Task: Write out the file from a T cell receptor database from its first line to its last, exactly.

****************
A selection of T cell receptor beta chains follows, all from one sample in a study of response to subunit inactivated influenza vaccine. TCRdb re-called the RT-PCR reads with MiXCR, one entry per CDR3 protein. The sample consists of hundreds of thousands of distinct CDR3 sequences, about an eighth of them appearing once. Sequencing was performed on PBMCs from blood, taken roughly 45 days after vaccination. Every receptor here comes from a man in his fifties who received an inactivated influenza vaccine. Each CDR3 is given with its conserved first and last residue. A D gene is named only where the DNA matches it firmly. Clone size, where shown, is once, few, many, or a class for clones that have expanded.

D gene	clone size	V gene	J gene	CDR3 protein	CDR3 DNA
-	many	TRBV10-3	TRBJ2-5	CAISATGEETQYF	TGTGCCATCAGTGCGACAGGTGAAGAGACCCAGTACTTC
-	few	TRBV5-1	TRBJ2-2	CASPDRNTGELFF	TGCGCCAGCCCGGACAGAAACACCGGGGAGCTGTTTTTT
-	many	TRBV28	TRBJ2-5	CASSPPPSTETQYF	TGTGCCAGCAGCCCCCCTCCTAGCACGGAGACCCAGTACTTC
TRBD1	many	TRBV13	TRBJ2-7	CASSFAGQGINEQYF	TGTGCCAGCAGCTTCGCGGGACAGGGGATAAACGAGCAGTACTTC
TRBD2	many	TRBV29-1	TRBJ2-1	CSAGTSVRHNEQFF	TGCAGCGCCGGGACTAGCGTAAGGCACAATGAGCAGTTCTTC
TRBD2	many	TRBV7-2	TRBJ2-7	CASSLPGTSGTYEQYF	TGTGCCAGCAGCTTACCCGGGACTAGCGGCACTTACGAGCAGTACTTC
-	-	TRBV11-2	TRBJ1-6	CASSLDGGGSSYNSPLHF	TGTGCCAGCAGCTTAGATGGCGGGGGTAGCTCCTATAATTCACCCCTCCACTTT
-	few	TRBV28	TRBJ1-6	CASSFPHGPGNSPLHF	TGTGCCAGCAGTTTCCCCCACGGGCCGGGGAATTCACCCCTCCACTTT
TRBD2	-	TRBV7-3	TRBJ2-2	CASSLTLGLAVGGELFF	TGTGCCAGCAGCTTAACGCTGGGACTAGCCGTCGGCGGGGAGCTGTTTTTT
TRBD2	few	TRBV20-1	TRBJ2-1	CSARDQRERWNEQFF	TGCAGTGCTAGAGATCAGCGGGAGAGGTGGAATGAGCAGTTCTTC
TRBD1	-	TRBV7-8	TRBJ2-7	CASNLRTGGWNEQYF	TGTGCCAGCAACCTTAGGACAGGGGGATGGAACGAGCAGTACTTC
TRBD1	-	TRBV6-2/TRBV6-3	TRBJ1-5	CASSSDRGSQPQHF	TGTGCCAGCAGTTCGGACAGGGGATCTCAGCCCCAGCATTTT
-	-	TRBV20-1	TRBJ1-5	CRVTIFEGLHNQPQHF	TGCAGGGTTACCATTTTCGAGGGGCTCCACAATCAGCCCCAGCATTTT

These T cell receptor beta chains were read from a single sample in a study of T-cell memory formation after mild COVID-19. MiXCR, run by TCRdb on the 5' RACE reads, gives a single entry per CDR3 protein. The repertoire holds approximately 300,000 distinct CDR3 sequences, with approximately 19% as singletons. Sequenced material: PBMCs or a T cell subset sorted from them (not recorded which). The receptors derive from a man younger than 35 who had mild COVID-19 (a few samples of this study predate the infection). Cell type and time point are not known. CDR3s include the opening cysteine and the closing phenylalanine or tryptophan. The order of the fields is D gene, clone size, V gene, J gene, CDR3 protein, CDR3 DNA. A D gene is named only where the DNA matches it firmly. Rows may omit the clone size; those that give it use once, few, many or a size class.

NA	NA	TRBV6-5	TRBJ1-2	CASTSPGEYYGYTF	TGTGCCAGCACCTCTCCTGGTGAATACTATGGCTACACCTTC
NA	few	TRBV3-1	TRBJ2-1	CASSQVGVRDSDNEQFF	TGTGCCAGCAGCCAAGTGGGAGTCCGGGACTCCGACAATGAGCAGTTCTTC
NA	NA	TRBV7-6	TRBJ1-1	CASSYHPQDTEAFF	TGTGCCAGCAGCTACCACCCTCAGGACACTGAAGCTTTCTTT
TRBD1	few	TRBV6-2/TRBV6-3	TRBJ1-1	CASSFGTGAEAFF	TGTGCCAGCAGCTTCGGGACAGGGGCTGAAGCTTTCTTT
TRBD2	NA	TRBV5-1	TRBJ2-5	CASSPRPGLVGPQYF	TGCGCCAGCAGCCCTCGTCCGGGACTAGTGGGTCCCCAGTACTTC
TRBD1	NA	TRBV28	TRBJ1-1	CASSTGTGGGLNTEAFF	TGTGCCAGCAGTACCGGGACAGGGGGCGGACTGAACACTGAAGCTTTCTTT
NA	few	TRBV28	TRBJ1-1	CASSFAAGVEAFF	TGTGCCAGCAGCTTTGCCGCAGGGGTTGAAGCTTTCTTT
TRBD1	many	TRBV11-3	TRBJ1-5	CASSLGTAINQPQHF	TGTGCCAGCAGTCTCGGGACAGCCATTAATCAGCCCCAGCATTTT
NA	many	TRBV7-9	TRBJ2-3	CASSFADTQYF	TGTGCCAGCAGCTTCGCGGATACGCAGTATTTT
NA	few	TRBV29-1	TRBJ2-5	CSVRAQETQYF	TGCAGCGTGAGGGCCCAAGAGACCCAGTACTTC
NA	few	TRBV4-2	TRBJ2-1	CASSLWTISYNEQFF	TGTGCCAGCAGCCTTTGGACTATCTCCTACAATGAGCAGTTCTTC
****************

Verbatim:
A selection of T cell receptor beta chains follows, all from one sample in a study of response to subunit inactivated influenza vaccine. TCRdb re-called the RT-PCR reads with MiXCR, one entry per CDR3 protein. The sample consists of hundreds of thousands of distinct CDR3 sequences, about an eighth of them appearing once. Sequencing was performed on PBMCs from blood, taken roughly 45 days after vaccination. Every receptor here comes from a man in his fifties who received an inactivated influenza vaccine. Each CDR3 is given with its conserved first and last residue. A D gene is named only where the DNA matches it firmly. Clone size, where shown, is once, few, many, or a class for clones that have expanded.

D gene	clone size	V gene	J gene	CDR3 protein	CDR3 DNA
-	many	TRBV10-3	TRBJ2-5	CAISATGEETQYF	TGTGCCATCAGTGCGACAGGTGAAGAGACCCAGTACTTC
-	few	TRBV5-1	TRBJ2-2	CASPDRNTGELFF	TGCGCCAGCCCGGACAGAAACACCGGGGAGCTGTTTTTT
-	many	TRBV28	TRBJ2-5	CASSPPPSTETQYF	TGTGCCAGCAGCCCCCCTCCTAGCACGGAGACCCAGTACTTC
TRBD1	many	TRBV13	TRBJ2-7	CASSFAGQGINEQYF	TGTGCCAGCAGCTTCGCGGGACAGGGGATAAACGAGCAGTACTTC
TRBD2	many	TRBV29-1	TRBJ2-1	CSAGTSVRHNEQFF	TGCAGCGCCGGGACTAGCGTAAGGCACAATGAGCAGTTCTTC
TRBD2	many	TRBV7-2	TRBJ2-7	CASSLPGTSGTYEQYF	TGTGCCAGCAGCTTACCCGGGACTAGCGGCACTTACGAGCAGTACTTC
-	-	TRBV11-2	TRBJ1-6	CASSLDGGGSSYNSPLHF	TGTGCCAGCAGCTTAGATGGCGGGGGTAGCTCCTATAATTCACCCCTCCACTTT
-	few	TRBV28	TRBJ1-6	CASSFPHGPGNSPLHF	TGTGCCAGCAGTTTCCCCCACGGGCCGGGGAATTCACCCCTCCACTTT
TRBD2	-	TRBV7-3	TRBJ2-2	CASSLTLGLAVGGELFF	TGTGCCAGCAGCTTAACGCTGGGACTAGCCGTCGGCGGGGAGCTGTTTTTT
TRBD2	few	TRBV20-1	TRBJ2-1	CSARDQRERWNEQFF	TGCAGTGCTAGAGATCAGCGGGAGAGGTGGAATGAGCAGTTCTTC
TRBD1	-	TRBV7-8	TRBJ2-7	CASNLRTGGWNEQYF	TGTGCCAGCAACCTTAGGACAGGGGGATGGAACGAGCAGTACTTC
TRBD1	-	TRBV6-2/TRBV6-3	TRBJ1-5	CASSSDRGSQPQHF	TGTGCCAGCAGTTCGGACAGGGGATCTCAGCCCCAGCATTTT
-	-	TRBV20-1	TRBJ1-5	CRVTIFEGLHNQPQHF	TGCAGGGTTACCATTTTCGAGGGGCTCCACAATCAGCCCCAGCATTTT

These T cell receptor beta chains were read from a single sample in a study of T-cell memory formation after mild COVID-19. MiXCR, run by TCRdb on the 5' RACE reads, gives a single entry per CDR3 protein. The repertoire holds approximately 300,000 distinct CDR3 sequences, with approximately 19% as singletons. Sequenced material: PBMCs or a T cell subset sorted from them (not recorded which). The receptors derive from a man younger than 35 who had mild COVID-19 (a few samples of this study predate the infection). Cell type and time point are not known. CDR3s include the opening cysteine and the closing phenylalanine or tryptophan. The order of the fields is D gene, clone size, V gene, J gene, CDR3 protein, CDR3 DNA. A D gene is named only where the DNA matches it firmly. Rows may omit the clone size; those that give it use once, few, many or a size class.

NA	NA	TRBV6-5	TRBJ1-2	CASTSPGEYYGYTF	TGTGCCAGCACCTCTCCTGGTGAATACTATGGCTACACCTTC
NA	few	TRBV3-1	TRBJ2-1	CASSQVGVRDSDNEQFF	TGTGCCAGCAGCCAAGTGGGAGTCCGGGACTCCGACAATGAGCAGTTCTTC
NA	NA	TRBV7-6	TRBJ1-1	CASSYHPQDTEAFF	TGTGCCAGCAGCTACCACCCTCAGGACACTGAAGCTTTCTTT
TRBD1	few	TRBV6-2/TRBV6-3	TRBJ1-1	CASSFGTGAEAFF	TGTGCCAGCAGCTTCGGGACAGGGGCTGAAGCTTTCTTT
TRBD2	NA	TRBV5-1	TRBJ2-5	CASSPRPGLVGPQYF	TGCGCCAGCAGCCCTCGTCCGGGACTAGTGGGTCCCCAGTACTTC
TRBD1	NA	TRBV28	TRBJ1-1	CASSTGTGGGLNTEAFF	TGTGCCAGCAGTACCGGGACAGGGGGCGGACTGAACACTGAAGCTTTCTTT
NA	few	TRBV28	TRBJ1-1	CASSFAAGVEAFF	TGTGCCAGCAGCTTTGCCGCAGGGGTTGAAGCTTTCTTT
TRBD1	many	TRBV11-3	TRBJ1-5	CASSLGTAINQPQHF	TGTGCCAGCAGTCTCGGGACAGCCATTAATCAGCCCCAGCATTTT
NA	many	TRBV7-9	TRBJ2-3	CASSFADTQYF	TGTGCCAGCAGCTTCGCGGATACGCAGTATTTT
NA	few	TRBV29-1	TRBJ2-5	CSVRAQETQYF	TGCAGCGTGAGGGCCCAAGAGACCCAGTACTTC
NA	few	TRBV4-2	TRBJ2-1	CASSLWTISYNEQFF	TGTGCCAGCAGCCTTTGGACTATCTCCTACAATGAGCAGTTCTTC